"They were offered a free lunch and asked for the whole restaurant,'' Mr Louis-Dreyfus is quoted as saying in Vanity Fair magazine, the first time he has spoken out about the Adidas affair. The article in the magazine's June issue, which is out this week, says the Saatchi brothers turned a private investment of $10,000 worth of Adidas shares into $38m in less than two years.
It adds that news of the windfall was revealed last December at the same board meeting at which Maurice Saatchi was sacked as chairman of Saatchi & Saatchi. The two brothers have since formed the New Saatchi agency,
Saatchi & Saatchi, now renamed Cordiant, is pursuing a legal battle in the hope of reclaiming the money the Saatchi brothers made on the Adidas investment, arguing that the money is owed to them because the Saatchi brothers made the money for providing services in their capacity as employees of Saatchi & Saatchi. Last week, it emerged that the New Saatchi agency in turn might be taking legal action against Cordiant to prevent a report being sent to shareholders containing details about the brothers' pension arrangements.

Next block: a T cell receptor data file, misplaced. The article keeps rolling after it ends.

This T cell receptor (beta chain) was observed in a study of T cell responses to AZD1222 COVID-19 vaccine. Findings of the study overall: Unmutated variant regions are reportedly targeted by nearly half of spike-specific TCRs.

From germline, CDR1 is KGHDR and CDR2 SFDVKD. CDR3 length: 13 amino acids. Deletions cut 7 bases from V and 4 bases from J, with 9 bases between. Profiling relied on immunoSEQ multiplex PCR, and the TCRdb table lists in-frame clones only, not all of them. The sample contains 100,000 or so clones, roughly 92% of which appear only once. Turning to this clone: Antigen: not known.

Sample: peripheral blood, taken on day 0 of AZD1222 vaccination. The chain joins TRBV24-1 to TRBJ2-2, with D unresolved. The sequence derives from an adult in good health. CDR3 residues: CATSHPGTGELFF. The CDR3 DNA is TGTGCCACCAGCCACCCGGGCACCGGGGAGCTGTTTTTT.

One of Adidas's shareholders, Christian Tourres, is quoted as saying in the article: "(Maurice) Saatchi is absolutely ruthless. We were trying to work between friends and Mr Saatchi is not of this calibre." Mr Louis- Dreyfus initially persuaded the Saatchi brothers to join him in a purchase of some Adidas stock, an investment that included an option to buy further shares in the company.
Later on, the brothers felt that Mr Louis-Dreyfus was planning to circumvent the option and cut them out. They won an injunction against him in the British High Court and launched legal action against him in France, Belgium and Germany.
Last December, two weeks before the fateful board meeting, the legal wrangle between Mr Louis-Dreyfus and the brothers came to an end when the Saatchis' interest in the Adidas option was bought out for $38m.